OVER POWERING: Mazdaspeed 3's horses are too much for steering and handling
I recently left a pot of chicory-laced French Market coffee brewing too long and ended up with a drink that was too strong, bitter and lumpy.

I learned two things from this:

• I shouldn't be allowed in the kitchen without adult supervision

• Mazda left the 2007 Mazdaspeed 3 performance compact on the burner too long.

The hatchback I tested is a jumpy, over-caffeinated handful that could have been a treat if somebody had stepped in and said, "Enough. It's done."

The Mazdaspeed 3 is the hopped-up, 263-horsepower, turbocharged, direct-injection version of Mazda's wonderful 3 compact.

For my money, the Mazda 3 is the best compact car you can buy at the moment in terms of looks, value and driving pleasure. Available as either an attractive four-door sedan or a gorgeous four-door hatchback, the 3 is the embodiment of the style and performance that propelled Mazda to record U.S. sales last month, up a whopping 47.9% versus 2006.

The 3 is a wonderful package, but the Mazdaspeed is a real disappointment compared to leading sporty compacts like the Volkswagen GTI and Honda Civic Si.

Prices for the Mazdaspeed 3, which comes only as a hatchback, start at $22,240 for the Sport model, while the better-equipped Grand Touring checks in at $23,995. I tested a Mazdaspeed Grand Touring equipped with a very good optional navigation system that stickered at $25,705. All prices exclude destination charges.

Those prices compare to $20,975 for a 205-horsepower Chevrolet Cobalt SS coupe, $21,290 for a 197-horsepower Civic Si sedan, $19,900 for a 200-horsepower Nissan Sentra SE-R Spec V sedan and $22,720 for a 200-horsepower VW GTI four-door hatchback.

If power equaled pleasure, the Mazdaspeed 3 would be the clear winner, but the recipe for a great front-wheel-drive sport compact is subtler than that. Unbridled horsepower can undermine steering feel and road-holding.

Mazda overcooked it. The car can fly in a straight line, but its steering feel and handling miss the mark.

The 3's powerful, free-revving four-cylinder engine simply puts out more power than the front wheels can manage. The result was that when I nailed the accelerator, I found myself more intent on keeping it aimed straight than looking for curves to carve.

The engine's 263 horsepower and 280 pound-feet of torque overwhelm the front wheels' ability to stay planted on the road and steer the car smoothly in spite of the Mazdaspeed 3's standard limited-slip differential and electronic stability control. I also found it took a lot of effort to steer at low speeds.

Mazda might have been well advised to dial the engine's output back to 220 horsepower or so -- more power than the competition, but not too much for the 3 to handle gracefully.

While the 3's chassis and steering struggle to harness its power, all the other mechanical systems perform very well.

Mazda upgraded the 3's brakes for heavy use, increasing the size of the discs and the master cylinder. The result is smooth, assured stopping under all conditions and good pedal feedback that makes it easy to modulate the brakes.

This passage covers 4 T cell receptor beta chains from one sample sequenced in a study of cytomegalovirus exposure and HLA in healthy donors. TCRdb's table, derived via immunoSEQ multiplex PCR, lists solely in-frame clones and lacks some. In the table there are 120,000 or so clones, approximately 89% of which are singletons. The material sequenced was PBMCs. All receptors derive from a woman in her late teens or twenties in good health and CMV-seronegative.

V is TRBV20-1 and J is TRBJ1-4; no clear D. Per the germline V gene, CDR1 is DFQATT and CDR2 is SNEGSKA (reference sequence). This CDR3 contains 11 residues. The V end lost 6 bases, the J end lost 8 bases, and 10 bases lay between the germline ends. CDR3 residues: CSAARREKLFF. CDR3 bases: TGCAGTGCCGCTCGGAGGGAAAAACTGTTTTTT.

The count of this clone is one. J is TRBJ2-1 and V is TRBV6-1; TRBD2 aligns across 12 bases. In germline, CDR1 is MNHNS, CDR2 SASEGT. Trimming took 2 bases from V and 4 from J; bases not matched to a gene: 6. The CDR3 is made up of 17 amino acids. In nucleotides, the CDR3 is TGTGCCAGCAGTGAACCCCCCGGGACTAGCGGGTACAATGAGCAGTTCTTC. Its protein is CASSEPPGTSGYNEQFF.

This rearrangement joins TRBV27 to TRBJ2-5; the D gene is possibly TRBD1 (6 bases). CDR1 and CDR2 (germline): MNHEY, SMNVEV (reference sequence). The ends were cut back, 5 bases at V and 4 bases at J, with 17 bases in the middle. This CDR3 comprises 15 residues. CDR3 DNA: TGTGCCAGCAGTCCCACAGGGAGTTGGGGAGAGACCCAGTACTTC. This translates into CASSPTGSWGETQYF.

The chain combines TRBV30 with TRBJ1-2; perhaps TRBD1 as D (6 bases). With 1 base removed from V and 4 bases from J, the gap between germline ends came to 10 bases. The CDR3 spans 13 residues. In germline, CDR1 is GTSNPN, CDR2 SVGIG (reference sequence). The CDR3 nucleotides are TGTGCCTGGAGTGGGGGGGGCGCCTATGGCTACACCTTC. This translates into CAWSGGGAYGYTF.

The six-speed manual transmission had smooth, short throws from gear to gear, and the light clutch was a pleasure to operate.

To improve high-speed handling, Mazda beefed up the 3's base suspension, equipping the Mazdaspeed with stiffer springs and shocks and bigger stabilizer bars. The resulting ride is a little stiff over bumps, but there's almost no body roll, squat or dive in fast curves and stop-and-go racing.

The addition of boy-racer trinkets like a rear spoiler, side skirts and low-hanging bumpers detract from the clean and lovely lines of the base 3 hatchback. Born of necessity, the 0.8-inch widening of the front fenders to house the 'Speed's 18-inch performance tires works well, but the two creases added to the hood seem pointless.

In contrast, changes from the 3's contemporary and comfortable interior are minimal and tasteful. The biggest change is the optional navigation screen, a large and legible display that rotates up out of the dashboard and its well-placed and unobtrusive controls located on the center console just in front of the shifter.

The comfortable leather seats feature well-designed side bolsters to hold you snug through fast corners, while the steering wheel features useful lighted controls for the 'Speed's very good Bose stereo.

The three-binnacle instrument cluster has a unique and appealing look, with clean, legible numbers and a 160-m.p.h. speedometer. The gauge's violet and red lighting creates a very pleasant ambience at night.

The best performance compacts -- the GTI and Civic Si -- balance horsepower and handling to brew up a smooth treat like a New Orleans café au lait blends coffee, chicory, hot milk and sugar.

The ingredients are there, but Mazda got the mix wrong with the 2007 Mazdaspeed 3.

Some how I really admire Mazda 8

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  1. The Car Geek June 4, 2007 at 9:52 PM  

    I guess that it was a really bad idea to make an innovation the Mazda 3 parts to Mazdaspeed 3 in terms of value, steering and driving pleasure... Mazdaspeed might have a great 263-horsepower, turbocharged and direct-injection that make steering very unstable... Which I conclude that because of too much power they overlooked the steering performance of mazda 3...